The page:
With many primary care offices in southwestern Louisiana still closed due to damage from Hurricane Laura, the Louisiana Department of Health is partnering with the LSU Family Medicine Residency Program of Lake Charles Memorial Hospital to offer basic services until most clinics can resume operations.

The clinic will be located in the parking lot of the Calcasieu Parish Health Unit, 3236 Kirkman St., Lake Charles. Clinic hours are 8 a.m. to 4 p.m. Monday through Friday beginning September 28. Services are offered at no cost, and insurance is not required. No appointments are needed. Services are first come, first served. Please wear a mask when you arrive.

This clinic will be staffed by LSU Family Medicine Residency physicians who will be offering chronic care management and basic care services, including:

  • Refilling of medicines for chronic conditions like depression, diabetes, hypertension or thyroid disease,*
  • Checking blood pressure and vital signs,
  • Basic physical examination, such as looking at rashes, minor injuries, and listening to heart and lungs,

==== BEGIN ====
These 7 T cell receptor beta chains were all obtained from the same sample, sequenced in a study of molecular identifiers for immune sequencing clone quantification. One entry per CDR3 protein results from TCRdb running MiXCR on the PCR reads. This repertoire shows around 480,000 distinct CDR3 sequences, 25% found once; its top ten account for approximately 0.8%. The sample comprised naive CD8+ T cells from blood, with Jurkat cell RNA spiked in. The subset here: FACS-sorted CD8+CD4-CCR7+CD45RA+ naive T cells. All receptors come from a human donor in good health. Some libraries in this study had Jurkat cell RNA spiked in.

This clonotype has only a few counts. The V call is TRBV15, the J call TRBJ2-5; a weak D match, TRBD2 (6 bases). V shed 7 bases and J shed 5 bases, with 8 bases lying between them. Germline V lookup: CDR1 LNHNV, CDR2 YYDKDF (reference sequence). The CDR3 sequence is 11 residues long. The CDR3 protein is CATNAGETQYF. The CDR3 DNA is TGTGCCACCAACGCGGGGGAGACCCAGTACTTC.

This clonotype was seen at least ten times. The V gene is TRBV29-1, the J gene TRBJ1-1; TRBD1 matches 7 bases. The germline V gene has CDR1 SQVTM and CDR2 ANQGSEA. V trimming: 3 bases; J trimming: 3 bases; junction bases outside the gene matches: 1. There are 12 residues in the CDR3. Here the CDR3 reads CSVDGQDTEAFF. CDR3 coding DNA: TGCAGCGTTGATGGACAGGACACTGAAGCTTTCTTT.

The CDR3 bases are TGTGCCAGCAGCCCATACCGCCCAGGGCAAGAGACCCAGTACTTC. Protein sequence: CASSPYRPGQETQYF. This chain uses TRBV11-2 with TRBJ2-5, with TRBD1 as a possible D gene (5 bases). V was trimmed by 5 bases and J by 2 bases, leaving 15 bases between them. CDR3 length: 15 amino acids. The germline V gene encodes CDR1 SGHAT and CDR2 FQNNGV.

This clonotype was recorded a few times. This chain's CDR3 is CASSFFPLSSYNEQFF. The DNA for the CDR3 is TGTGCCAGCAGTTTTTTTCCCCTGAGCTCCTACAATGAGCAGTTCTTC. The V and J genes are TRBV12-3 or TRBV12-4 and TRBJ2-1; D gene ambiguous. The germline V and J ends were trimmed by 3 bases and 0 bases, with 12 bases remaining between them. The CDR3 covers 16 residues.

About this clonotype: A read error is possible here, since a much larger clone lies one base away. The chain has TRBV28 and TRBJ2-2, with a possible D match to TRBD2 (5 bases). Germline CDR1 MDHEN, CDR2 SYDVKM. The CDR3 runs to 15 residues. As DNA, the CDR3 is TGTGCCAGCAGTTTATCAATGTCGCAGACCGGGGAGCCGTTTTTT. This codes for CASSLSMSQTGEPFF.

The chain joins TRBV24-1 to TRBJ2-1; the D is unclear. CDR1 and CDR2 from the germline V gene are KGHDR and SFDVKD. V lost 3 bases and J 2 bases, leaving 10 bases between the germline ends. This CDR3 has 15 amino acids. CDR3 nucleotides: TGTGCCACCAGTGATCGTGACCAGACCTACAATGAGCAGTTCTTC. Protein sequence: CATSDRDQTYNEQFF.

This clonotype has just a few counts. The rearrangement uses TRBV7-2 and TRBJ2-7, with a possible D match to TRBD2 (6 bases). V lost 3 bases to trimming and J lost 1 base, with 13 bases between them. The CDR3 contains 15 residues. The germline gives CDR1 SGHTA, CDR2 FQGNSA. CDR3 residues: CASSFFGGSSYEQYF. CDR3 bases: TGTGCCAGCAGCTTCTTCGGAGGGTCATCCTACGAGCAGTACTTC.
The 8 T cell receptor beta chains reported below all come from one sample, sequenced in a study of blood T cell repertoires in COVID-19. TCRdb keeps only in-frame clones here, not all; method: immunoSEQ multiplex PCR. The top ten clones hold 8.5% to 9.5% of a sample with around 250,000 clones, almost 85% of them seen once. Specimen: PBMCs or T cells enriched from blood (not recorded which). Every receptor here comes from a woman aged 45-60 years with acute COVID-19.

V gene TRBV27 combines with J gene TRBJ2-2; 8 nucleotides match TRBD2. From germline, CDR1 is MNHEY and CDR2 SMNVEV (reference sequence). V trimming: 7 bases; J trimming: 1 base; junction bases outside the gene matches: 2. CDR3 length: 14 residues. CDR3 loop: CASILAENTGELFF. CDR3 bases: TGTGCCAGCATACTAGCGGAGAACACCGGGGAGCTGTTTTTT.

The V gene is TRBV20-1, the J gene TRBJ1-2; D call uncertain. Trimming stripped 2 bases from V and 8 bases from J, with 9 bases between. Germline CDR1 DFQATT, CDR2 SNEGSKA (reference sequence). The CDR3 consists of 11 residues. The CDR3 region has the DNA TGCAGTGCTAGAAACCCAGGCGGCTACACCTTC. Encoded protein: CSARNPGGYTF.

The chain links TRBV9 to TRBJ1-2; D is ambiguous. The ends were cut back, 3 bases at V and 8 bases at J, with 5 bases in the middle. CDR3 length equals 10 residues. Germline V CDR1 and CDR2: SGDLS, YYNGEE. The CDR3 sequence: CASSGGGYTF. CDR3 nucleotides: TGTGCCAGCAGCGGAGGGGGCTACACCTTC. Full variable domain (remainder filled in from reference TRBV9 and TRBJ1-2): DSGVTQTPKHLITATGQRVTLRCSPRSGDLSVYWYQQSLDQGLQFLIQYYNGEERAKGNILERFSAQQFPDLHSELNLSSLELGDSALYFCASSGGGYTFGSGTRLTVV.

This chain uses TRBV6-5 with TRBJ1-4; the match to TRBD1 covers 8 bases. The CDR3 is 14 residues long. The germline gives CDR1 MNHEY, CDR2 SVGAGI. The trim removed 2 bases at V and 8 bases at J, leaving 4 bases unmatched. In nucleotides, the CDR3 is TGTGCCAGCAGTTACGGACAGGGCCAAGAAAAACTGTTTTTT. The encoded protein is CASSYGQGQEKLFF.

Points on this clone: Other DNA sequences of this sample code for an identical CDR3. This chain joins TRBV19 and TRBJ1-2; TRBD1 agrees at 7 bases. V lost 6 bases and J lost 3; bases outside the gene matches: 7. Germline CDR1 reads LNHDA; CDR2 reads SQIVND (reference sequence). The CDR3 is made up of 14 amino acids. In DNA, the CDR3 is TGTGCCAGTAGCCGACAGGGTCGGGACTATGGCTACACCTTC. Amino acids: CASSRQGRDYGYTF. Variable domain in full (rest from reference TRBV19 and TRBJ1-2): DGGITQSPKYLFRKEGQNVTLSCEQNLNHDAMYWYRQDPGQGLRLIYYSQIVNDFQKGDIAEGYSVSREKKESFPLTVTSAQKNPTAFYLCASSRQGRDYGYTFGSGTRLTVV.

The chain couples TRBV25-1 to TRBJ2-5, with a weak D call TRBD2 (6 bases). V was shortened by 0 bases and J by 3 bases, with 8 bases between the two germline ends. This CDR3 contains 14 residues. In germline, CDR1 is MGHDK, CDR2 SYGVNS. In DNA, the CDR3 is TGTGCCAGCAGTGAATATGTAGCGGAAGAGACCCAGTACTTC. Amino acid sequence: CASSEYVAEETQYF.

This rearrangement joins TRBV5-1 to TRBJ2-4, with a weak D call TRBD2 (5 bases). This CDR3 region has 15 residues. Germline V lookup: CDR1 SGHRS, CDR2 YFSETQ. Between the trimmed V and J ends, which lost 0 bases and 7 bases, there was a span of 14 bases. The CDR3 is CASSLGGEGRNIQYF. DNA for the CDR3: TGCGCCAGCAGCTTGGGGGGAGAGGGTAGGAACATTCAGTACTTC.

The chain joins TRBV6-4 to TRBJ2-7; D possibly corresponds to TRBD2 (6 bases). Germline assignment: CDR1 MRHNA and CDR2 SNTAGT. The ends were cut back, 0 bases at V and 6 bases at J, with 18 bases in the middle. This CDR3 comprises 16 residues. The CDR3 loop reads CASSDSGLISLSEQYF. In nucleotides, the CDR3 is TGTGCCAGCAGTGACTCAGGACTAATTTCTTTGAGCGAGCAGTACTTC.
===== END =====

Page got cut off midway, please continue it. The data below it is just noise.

• Basic medical advice,
  • Connecting patients to specialists that have resumed services, and
  • Ordering of routine labs, X-rays or other imagining to be done at an offsite lab of choice, where standard fees apply.

*This site will not have the ability to perform procedures, X-rays, lab work, COVID-19 testing or vaccines. COVID testing and vaccines for Hepatitis A, Hepatitis B and tetanus will be available at the testing site across the parking lot. This site also will not have the capability of handling emergencies. For emergencies, residents should call 911.

The LSU Family Medicine Residency Program typically trains new physicians at Lake Charles Memorial Hospital. Its outpatient clinic building was left unusable due to damage from Hurricane Laura, but the resident physicians wanted to be a part of recovery and continue to offer services in the region. With Louisianans across the region having difficulty getting in touch with their physicians’ offices for routine care, and resident physicians wanting to fill that void, the program collaborated with the Office of Public Health to bridge the gap through this temporary community primary care clinic. The clinic is not intended to take the place of regular primary care relationships, but will remain open until the need is met.